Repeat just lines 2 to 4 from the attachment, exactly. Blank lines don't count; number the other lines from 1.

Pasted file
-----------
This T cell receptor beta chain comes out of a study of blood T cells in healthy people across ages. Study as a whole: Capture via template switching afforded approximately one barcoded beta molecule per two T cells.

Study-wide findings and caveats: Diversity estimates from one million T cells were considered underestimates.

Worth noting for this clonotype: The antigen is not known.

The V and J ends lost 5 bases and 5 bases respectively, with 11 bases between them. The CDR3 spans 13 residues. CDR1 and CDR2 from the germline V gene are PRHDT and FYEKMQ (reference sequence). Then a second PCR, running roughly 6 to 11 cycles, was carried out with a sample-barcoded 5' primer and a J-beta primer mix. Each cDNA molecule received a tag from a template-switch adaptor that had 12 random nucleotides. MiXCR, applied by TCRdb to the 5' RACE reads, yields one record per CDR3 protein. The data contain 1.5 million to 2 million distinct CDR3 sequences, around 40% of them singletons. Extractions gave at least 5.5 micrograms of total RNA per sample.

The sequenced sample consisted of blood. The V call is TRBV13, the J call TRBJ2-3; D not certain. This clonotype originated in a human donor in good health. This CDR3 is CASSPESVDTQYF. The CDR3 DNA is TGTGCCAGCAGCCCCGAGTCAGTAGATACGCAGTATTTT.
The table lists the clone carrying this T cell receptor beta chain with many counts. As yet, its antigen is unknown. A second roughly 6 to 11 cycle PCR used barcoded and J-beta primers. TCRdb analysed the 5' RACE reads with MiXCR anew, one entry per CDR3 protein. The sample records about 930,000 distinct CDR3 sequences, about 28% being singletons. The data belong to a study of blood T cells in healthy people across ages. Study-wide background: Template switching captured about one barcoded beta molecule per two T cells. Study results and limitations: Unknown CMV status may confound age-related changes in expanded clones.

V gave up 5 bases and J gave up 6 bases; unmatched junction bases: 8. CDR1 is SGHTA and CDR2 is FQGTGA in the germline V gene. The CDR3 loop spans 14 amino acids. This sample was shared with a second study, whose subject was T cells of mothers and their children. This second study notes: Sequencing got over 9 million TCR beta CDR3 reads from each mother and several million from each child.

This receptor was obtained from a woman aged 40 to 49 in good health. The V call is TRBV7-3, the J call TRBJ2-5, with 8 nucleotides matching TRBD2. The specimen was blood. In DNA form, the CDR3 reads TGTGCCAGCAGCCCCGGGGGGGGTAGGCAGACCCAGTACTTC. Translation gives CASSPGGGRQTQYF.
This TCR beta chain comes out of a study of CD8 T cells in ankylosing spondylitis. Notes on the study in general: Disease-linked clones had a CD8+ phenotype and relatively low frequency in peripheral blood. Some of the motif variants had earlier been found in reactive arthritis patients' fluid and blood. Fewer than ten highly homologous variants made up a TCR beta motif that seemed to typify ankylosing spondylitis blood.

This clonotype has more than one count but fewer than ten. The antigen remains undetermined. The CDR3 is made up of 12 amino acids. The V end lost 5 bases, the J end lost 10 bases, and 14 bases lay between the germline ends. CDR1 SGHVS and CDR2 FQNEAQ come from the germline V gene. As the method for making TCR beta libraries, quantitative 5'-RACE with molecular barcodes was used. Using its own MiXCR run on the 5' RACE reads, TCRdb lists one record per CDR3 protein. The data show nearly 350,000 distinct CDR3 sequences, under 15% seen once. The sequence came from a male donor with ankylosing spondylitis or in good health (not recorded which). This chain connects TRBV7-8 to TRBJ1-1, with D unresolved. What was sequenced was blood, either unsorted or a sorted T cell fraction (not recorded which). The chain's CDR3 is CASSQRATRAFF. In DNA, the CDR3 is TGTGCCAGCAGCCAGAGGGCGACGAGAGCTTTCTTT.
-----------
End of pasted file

Study-wide findings and caveats: Diversity estimates from one million T cells were considered underestimates.

Worth noting for this clonotype: The antigen is not known.

The V and J ends lost 5 bases and 5 bases respectively, with 11 bases between them. The CDR3 spans 13 residues. CDR1 and CDR2 from the germline V gene are PRHDT and FYEKMQ (reference sequence). Then a second PCR, running roughly 6 to 11 cycles, was carried out with a sample-barcoded 5' primer and a J-beta primer mix. Each cDNA molecule received a tag from a template-switch adaptor that had 12 random nucleotides. MiXCR, applied by TCRdb to the 5' RACE reads, yields one record per CDR3 protein. The data contain 1.5 million to 2 million distinct CDR3 sequences, around 40% of them singletons. Extractions gave at least 5.5 micrograms of total RNA per sample.